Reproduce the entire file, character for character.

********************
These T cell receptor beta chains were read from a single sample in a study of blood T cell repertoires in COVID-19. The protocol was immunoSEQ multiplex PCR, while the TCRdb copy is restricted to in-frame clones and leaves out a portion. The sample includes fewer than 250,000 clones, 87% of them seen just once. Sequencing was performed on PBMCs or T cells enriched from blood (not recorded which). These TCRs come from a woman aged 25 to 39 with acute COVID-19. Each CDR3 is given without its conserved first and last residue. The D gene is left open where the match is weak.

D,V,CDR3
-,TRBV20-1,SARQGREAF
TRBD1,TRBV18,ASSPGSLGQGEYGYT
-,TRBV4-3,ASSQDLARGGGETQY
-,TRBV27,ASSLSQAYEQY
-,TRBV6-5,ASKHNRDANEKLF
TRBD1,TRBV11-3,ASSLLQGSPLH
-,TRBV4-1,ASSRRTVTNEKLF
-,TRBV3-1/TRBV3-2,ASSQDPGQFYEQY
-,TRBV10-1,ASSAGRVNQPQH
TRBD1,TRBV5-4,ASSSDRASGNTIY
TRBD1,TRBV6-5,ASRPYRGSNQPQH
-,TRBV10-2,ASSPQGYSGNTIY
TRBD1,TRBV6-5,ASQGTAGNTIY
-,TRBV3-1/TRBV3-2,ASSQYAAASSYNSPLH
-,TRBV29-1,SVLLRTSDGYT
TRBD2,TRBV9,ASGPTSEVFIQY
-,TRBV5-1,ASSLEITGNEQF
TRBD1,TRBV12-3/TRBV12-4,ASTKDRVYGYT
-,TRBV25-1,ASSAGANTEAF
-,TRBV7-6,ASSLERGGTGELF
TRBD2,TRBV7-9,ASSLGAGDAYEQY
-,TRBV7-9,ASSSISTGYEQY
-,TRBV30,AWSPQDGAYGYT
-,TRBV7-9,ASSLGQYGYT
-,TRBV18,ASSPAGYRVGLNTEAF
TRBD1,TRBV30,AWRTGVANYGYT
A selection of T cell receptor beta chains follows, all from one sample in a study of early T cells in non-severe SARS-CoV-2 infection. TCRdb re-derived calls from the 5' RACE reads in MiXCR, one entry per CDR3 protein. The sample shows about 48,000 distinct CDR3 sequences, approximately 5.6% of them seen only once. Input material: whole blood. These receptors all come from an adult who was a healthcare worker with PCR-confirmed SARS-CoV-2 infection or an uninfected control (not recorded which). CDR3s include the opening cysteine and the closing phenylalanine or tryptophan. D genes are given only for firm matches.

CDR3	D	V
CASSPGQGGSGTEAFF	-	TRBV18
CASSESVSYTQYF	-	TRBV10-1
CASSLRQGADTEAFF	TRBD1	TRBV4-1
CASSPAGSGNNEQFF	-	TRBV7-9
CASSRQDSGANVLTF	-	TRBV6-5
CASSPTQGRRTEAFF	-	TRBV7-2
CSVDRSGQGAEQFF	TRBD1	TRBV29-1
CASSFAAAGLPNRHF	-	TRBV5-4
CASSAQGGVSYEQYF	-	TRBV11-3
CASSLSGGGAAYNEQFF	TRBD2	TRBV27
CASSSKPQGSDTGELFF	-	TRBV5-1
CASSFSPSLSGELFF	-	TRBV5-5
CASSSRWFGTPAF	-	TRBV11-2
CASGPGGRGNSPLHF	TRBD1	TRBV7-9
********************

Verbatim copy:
These T cell receptor beta chains were read from a single sample in a study of blood T cell repertoires in COVID-19. The protocol was immunoSEQ multiplex PCR, while the TCRdb copy is restricted to in-frame clones and leaves out a portion. The sample includes fewer than 250,000 clones, 87% of them seen just once. Sequencing was performed on PBMCs or T cells enriched from blood (not recorded which). These TCRs come from a woman aged 25 to 39 with acute COVID-19. Each CDR3 is given without its conserved first and last residue. The D gene is left open where the match is weak.

D,V,CDR3
-,TRBV20-1,SARQGREAF
TRBD1,TRBV18,ASSPGSLGQGEYGYT
-,TRBV4-3,ASSQDLARGGGETQY
-,TRBV27,ASSLSQAYEQY
-,TRBV6-5,ASKHNRDANEKLF
TRBD1,TRBV11-3,ASSLLQGSPLH
-,TRBV4-1,ASSRRTVTNEKLF
-,TRBV3-1/TRBV3-2,ASSQDPGQFYEQY
-,TRBV10-1,ASSAGRVNQPQH
TRBD1,TRBV5-4,ASSSDRASGNTIY
TRBD1,TRBV6-5,ASRPYRGSNQPQH
-,TRBV10-2,ASSPQGYSGNTIY
TRBD1,TRBV6-5,ASQGTAGNTIY
-,TRBV3-1/TRBV3-2,ASSQYAAASSYNSPLH
-,TRBV29-1,SVLLRTSDGYT
TRBD2,TRBV9,ASGPTSEVFIQY
-,TRBV5-1,ASSLEITGNEQF
TRBD1,TRBV12-3/TRBV12-4,ASTKDRVYGYT
-,TRBV25-1,ASSAGANTEAF
-,TRBV7-6,ASSLERGGTGELF
TRBD2,TRBV7-9,ASSLGAGDAYEQY
-,TRBV7-9,ASSSISTGYEQY
-,TRBV30,AWSPQDGAYGYT
-,TRBV7-9,ASSLGQYGYT
-,TRBV18,ASSPAGYRVGLNTEAF
TRBD1,TRBV30,AWRTGVANYGYT
A selection of T cell receptor beta chains follows, all from one sample in a study of early T cells in non-severe SARS-CoV-2 infection. TCRdb re-derived calls from the 5' RACE reads in MiXCR, one entry per CDR3 protein. The sample shows about 48,000 distinct CDR3 sequences, approximately 5.6% of them seen only once. Input material: whole blood. These receptors all come from an adult who was a healthcare worker with PCR-confirmed SARS-CoV-2 infection or an uninfected control (not recorded which). CDR3s include the opening cysteine and the closing phenylalanine or tryptophan. D genes are given only for firm matches.

CDR3	D	V
CASSPGQGGSGTEAFF	-	TRBV18
CASSESVSYTQYF	-	TRBV10-1
CASSLRQGADTEAFF	TRBD1	TRBV4-1
CASSPAGSGNNEQFF	-	TRBV7-9
CASSRQDSGANVLTF	-	TRBV6-5
CASSPTQGRRTEAFF	-	TRBV7-2
CSVDRSGQGAEQFF	TRBD1	TRBV29-1
CASSFAAAGLPNRHF	-	TRBV5-4
CASSAQGGVSYEQYF	-	TRBV11-3
CASSLSGGGAAYNEQFF	TRBD2	TRBV27
CASSSKPQGSDTGELFF	-	TRBV5-1
CASSFSPSLSGELFF	-	TRBV5-5
CASSSRWFGTPAF	-	TRBV11-2
CASGPGGRGNSPLHF	TRBD1	TRBV7-9